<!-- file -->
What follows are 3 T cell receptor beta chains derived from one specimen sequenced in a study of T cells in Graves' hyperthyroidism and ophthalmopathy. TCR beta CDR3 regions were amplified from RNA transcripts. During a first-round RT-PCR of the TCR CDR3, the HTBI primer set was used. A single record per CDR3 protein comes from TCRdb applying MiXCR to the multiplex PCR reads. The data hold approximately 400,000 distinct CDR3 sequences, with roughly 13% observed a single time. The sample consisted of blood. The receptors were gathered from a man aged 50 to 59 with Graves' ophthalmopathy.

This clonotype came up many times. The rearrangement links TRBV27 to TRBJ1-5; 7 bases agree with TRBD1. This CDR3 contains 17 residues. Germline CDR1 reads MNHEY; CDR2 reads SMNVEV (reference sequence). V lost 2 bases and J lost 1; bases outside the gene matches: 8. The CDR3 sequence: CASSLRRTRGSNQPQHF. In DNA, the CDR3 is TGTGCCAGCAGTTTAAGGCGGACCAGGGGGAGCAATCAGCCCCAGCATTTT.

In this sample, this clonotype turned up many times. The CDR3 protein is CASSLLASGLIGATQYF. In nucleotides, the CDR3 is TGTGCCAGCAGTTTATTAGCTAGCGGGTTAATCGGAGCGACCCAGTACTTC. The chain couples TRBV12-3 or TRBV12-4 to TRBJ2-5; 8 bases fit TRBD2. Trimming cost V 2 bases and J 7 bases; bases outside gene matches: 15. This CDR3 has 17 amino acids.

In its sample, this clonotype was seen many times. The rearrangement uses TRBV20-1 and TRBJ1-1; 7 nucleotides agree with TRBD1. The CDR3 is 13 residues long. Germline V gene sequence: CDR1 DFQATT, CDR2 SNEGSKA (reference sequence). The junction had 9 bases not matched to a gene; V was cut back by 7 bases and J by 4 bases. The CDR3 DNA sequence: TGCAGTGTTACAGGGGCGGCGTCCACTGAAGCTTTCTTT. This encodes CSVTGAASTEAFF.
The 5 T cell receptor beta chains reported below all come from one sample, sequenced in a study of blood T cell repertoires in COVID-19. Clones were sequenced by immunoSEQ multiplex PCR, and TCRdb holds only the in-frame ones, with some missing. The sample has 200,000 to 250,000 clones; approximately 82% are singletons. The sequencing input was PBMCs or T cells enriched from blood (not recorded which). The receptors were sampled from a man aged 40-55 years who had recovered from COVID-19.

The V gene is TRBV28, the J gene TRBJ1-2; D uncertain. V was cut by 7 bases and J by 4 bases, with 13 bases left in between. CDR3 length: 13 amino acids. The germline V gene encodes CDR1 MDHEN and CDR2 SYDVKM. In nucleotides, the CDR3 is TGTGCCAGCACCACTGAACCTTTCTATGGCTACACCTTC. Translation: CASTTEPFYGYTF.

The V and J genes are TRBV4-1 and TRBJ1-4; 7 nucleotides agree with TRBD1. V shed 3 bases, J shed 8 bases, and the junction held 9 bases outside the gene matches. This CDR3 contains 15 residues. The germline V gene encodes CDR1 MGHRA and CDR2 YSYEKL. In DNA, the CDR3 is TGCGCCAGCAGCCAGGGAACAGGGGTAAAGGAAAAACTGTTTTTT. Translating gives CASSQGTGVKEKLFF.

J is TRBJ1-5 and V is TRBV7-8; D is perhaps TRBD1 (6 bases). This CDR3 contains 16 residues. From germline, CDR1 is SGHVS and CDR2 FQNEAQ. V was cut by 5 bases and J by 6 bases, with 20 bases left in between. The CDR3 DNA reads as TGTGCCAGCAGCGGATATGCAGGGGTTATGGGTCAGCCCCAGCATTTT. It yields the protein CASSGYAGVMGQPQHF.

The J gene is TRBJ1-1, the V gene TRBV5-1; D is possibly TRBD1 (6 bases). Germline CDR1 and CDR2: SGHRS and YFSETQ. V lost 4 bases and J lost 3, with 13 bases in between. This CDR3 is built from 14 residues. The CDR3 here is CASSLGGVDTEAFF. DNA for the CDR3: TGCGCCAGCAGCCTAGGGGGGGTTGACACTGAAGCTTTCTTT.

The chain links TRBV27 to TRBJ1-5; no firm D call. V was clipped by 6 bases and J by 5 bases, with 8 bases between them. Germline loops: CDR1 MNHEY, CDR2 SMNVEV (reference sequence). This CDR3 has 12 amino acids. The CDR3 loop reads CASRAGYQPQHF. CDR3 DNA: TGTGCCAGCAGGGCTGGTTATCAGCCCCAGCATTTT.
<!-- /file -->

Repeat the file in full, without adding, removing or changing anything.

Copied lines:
What follows are 3 T cell receptor beta chains derived from one specimen sequenced in a study of T cells in Graves' hyperthyroidism and ophthalmopathy. TCR beta CDR3 regions were amplified from RNA transcripts. During a first-round RT-PCR of the TCR CDR3, the HTBI primer set was used. A single record per CDR3 protein comes from TCRdb applying MiXCR to the multiplex PCR reads. The data hold approximately 400,000 distinct CDR3 sequences, with roughly 13% observed a single time. The sample consisted of blood. The receptors were gathered from a man aged 50 to 59 with Graves' ophthalmopathy.

This clonotype came up many times. The rearrangement links TRBV27 to TRBJ1-5; 7 bases agree with TRBD1. This CDR3 contains 17 residues. Germline CDR1 reads MNHEY; CDR2 reads SMNVEV (reference sequence). V lost 2 bases and J lost 1; bases outside the gene matches: 8. The CDR3 sequence: CASSLRRTRGSNQPQHF. In DNA, the CDR3 is TGTGCCAGCAGTTTAAGGCGGACCAGGGGGAGCAATCAGCCCCAGCATTTT.

In this sample, this clonotype turned up many times. The CDR3 protein is CASSLLASGLIGATQYF. In nucleotides, the CDR3 is TGTGCCAGCAGTTTATTAGCTAGCGGGTTAATCGGAGCGACCCAGTACTTC. The chain couples TRBV12-3 or TRBV12-4 to TRBJ2-5; 8 bases fit TRBD2. Trimming cost V 2 bases and J 7 bases; bases outside gene matches: 15. This CDR3 has 17 amino acids.

In its sample, this clonotype was seen many times. The rearrangement uses TRBV20-1 and TRBJ1-1; 7 nucleotides agree with TRBD1. The CDR3 is 13 residues long. Germline V gene sequence: CDR1 DFQATT, CDR2 SNEGSKA (reference sequence). The junction had 9 bases not matched to a gene; V was cut back by 7 bases and J by 4 bases. The CDR3 DNA sequence: TGCAGTGTTACAGGGGCGGCGTCCACTGAAGCTTTCTTT. This encodes CSVTGAASTEAFF.
The 5 T cell receptor beta chains reported below all come from one sample, sequenced in a study of blood T cell repertoires in COVID-19. Clones were sequenced by immunoSEQ multiplex PCR, and TCRdb holds only the in-frame ones, with some missing. The sample has 200,000 to 250,000 clones; approximately 82% are singletons. The sequencing input was PBMCs or T cells enriched from blood (not recorded which). The receptors were sampled from a man aged 40-55 years who had recovered from COVID-19.

The V gene is TRBV28, the J gene TRBJ1-2; D uncertain. V was cut by 7 bases and J by 4 bases, with 13 bases left in between. CDR3 length: 13 amino acids. The germline V gene encodes CDR1 MDHEN and CDR2 SYDVKM. In nucleotides, the CDR3 is TGTGCCAGCACCACTGAACCTTTCTATGGCTACACCTTC. Translation: CASTTEPFYGYTF.

The V and J genes are TRBV4-1 and TRBJ1-4; 7 nucleotides agree with TRBD1. V shed 3 bases, J shed 8 bases, and the junction held 9 bases outside the gene matches. This CDR3 contains 15 residues. The germline V gene encodes CDR1 MGHRA and CDR2 YSYEKL. In DNA, the CDR3 is TGCGCCAGCAGCCAGGGAACAGGGGTAAAGGAAAAACTGTTTTTT. Translating gives CASSQGTGVKEKLFF.

J is TRBJ1-5 and V is TRBV7-8; D is perhaps TRBD1 (6 bases). This CDR3 contains 16 residues. From germline, CDR1 is SGHVS and CDR2 FQNEAQ. V was cut by 5 bases and J by 6 bases, with 20 bases left in between. The CDR3 DNA reads as TGTGCCAGCAGCGGATATGCAGGGGTTATGGGTCAGCCCCAGCATTTT. It yields the protein CASSGYAGVMGQPQHF.

The J gene is TRBJ1-1, the V gene TRBV5-1; D is possibly TRBD1 (6 bases). Germline CDR1 and CDR2: SGHRS and YFSETQ. V lost 4 bases and J lost 3, with 13 bases in between. This CDR3 is built from 14 residues. The CDR3 here is CASSLGGVDTEAFF. DNA for the CDR3: TGCGCCAGCAGCCTAGGGGGGGTTGACACTGAAGCTTTCTTT.

The chain links TRBV27 to TRBJ1-5; no firm D call. V was clipped by 6 bases and J by 5 bases, with 8 bases between them. Germline loops: CDR1 MNHEY, CDR2 SMNVEV (reference sequence). This CDR3 has 12 amino acids. The CDR3 loop reads CASRAGYQPQHF. CDR3 DNA: TGTGCCAGCAGGGCTGGTTATCAGCCCCAGCATTTT.